Friday, 31 March 2017

A ‘great way to get on’? The early career destinations of science, technology, engineering and mathematics graduates

an article by Emma Smith and Patrick White (University of Leicester, UK) published in Research Papers in Education Volume 32 Issue 2 (2017)


Concerns about a shortage of highly skilled workers in the science, technology, engineering and mathematics (STEM) sector have been expressed frequently since the late 1940s. Although these claims have been challenged as being insufficiently grounded in evidence, they have formed the basis of policies directing considerable resources to STEM education, particularly in the university sector.

This paper uses data from the Higher Education Statistical Agency from 1994 to 2010, covering more than three million UK graduates, to contribute to the existing research into the purported skills gap in the STEM sector. It examines their destinations six months after graduation to establish the proportion of graduates from different subject areas that enter graduate careers, with a particular focus on STEM graduates and highly skilled STEM occupations.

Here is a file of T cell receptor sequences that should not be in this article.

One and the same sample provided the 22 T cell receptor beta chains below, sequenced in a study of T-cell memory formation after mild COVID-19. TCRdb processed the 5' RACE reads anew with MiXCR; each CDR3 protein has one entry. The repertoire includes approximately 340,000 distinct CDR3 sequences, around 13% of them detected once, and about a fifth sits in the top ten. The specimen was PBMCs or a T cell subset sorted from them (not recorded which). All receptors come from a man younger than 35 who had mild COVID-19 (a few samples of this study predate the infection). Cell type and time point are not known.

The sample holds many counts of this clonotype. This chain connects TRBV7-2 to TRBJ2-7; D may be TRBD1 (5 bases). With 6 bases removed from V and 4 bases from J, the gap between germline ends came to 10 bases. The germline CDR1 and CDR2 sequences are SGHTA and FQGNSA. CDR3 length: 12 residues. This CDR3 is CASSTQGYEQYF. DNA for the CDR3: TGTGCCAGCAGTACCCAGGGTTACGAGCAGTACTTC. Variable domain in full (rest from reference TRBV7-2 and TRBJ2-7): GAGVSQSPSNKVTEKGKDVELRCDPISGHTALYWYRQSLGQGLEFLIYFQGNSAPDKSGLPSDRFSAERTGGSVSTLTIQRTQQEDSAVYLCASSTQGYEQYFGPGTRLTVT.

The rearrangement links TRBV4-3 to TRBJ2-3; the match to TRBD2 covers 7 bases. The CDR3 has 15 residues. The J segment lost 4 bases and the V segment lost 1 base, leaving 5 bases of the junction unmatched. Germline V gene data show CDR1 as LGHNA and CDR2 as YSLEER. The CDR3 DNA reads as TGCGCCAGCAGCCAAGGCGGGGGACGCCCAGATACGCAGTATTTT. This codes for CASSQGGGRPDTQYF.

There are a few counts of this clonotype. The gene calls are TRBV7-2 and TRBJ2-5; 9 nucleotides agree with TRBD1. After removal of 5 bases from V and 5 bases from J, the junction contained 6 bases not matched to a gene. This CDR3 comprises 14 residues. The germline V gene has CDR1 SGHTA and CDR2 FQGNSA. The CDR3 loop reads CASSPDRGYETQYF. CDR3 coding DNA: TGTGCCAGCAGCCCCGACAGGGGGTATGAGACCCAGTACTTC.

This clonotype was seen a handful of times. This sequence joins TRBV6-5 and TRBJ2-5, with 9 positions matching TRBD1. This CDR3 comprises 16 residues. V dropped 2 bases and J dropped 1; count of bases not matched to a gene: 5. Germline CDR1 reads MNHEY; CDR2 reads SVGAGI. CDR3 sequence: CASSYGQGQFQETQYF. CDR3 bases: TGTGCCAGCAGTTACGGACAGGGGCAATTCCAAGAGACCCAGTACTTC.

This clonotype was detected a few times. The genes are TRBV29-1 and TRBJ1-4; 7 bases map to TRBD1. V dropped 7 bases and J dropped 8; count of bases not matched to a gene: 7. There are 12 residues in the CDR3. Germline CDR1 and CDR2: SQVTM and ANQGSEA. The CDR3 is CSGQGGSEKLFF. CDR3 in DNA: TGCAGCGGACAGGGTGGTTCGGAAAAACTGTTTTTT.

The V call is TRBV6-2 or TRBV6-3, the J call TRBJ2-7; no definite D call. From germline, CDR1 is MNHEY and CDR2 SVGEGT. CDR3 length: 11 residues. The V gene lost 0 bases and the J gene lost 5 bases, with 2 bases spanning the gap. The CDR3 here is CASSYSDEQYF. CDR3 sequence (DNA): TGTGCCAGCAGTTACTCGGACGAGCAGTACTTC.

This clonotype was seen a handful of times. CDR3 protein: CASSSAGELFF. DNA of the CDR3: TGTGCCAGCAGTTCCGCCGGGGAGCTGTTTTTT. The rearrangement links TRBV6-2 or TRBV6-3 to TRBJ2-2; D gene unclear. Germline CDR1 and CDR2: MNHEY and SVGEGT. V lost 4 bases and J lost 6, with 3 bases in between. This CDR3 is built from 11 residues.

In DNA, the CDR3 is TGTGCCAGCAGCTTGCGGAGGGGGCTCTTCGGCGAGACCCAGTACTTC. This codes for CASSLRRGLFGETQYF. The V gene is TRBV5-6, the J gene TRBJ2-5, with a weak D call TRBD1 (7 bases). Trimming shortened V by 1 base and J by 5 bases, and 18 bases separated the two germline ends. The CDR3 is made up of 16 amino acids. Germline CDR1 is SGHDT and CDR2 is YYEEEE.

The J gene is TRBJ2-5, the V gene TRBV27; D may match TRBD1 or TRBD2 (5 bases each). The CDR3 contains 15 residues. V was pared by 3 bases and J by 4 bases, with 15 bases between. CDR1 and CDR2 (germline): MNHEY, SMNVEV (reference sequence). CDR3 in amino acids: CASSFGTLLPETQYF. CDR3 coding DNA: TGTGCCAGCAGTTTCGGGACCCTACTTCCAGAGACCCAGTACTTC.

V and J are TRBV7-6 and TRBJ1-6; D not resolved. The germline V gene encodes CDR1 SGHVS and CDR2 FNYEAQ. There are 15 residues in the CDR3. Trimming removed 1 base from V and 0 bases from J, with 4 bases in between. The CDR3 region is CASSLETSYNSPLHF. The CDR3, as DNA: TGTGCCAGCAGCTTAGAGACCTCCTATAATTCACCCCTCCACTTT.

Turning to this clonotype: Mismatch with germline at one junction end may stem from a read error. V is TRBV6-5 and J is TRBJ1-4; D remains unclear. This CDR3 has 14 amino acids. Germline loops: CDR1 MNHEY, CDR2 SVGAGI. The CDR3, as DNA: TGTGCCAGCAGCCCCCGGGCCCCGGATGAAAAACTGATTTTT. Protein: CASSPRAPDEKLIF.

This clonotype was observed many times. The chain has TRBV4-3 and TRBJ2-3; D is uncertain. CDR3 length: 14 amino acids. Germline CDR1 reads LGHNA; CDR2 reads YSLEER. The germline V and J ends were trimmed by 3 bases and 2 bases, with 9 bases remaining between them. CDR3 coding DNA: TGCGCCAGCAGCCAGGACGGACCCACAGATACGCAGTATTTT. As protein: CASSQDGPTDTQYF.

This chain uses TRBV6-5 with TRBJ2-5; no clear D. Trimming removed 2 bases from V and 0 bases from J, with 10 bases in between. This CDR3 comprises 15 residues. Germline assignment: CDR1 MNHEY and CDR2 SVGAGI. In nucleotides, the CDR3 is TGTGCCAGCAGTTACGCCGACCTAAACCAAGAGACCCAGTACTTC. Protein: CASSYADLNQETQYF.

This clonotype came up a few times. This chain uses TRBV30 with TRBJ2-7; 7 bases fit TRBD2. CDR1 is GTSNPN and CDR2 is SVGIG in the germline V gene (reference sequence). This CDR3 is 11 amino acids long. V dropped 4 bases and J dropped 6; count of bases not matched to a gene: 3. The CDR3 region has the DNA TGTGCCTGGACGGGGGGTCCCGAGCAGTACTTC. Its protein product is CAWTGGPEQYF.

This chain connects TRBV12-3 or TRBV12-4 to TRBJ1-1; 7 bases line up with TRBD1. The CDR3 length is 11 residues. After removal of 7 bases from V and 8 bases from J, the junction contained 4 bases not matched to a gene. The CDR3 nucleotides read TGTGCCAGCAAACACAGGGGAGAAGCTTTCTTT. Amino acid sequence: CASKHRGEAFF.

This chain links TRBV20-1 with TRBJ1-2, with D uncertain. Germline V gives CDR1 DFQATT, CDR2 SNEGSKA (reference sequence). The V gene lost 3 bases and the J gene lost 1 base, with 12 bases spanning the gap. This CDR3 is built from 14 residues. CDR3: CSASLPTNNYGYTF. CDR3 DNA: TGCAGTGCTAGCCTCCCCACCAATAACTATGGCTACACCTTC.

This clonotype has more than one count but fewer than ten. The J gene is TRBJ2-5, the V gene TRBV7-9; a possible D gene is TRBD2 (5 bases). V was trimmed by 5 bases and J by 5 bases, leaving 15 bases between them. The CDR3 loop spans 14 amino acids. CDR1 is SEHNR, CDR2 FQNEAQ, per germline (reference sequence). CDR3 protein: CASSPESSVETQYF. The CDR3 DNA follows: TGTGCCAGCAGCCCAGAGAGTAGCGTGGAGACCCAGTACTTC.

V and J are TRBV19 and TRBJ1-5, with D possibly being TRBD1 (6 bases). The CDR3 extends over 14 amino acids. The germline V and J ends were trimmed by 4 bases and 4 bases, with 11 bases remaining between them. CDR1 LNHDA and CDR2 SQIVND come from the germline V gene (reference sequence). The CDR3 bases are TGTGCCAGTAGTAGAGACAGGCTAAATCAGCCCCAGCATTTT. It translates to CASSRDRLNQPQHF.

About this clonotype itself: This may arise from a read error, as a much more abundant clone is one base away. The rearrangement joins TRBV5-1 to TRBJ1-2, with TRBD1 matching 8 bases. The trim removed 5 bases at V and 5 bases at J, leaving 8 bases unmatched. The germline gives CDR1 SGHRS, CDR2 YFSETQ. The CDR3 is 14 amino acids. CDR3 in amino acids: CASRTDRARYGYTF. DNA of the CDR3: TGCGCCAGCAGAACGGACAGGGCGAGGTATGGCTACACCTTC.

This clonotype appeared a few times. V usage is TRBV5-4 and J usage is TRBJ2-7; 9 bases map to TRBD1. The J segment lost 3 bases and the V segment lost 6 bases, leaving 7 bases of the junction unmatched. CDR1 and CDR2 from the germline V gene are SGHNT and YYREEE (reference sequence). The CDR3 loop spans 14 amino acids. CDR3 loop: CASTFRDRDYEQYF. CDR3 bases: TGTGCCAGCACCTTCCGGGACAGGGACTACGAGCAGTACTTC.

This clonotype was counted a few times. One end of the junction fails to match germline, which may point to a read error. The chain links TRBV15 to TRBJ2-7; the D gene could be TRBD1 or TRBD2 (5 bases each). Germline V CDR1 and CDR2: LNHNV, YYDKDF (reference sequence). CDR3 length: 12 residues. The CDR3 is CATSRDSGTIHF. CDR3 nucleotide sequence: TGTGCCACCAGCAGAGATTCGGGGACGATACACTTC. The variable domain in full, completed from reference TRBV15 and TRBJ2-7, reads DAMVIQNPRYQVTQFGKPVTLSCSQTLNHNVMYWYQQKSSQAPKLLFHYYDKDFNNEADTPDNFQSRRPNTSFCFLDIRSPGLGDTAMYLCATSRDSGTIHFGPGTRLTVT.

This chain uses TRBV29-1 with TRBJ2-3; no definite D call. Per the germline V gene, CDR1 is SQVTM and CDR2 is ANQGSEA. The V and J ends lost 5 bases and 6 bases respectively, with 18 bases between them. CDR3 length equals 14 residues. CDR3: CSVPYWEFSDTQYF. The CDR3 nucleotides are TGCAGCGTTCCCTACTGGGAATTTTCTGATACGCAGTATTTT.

The findings show that only a minority of graduates enter ‘graduate’ positions within six months of finishing their degree and many find themselves unemployed or underemployed. Overall, STEM graduates fare little better than non-STEM graduates and while graduates in some STEM subjects fare slightly better than average, those with other STEM degrees fare worse than those with non-STEM degrees.

The findings appear incompatible with a true shortage of potential STEM workers and raise questions about employers’ expectations and the continued subsidisation of STEM degrees.

No comments: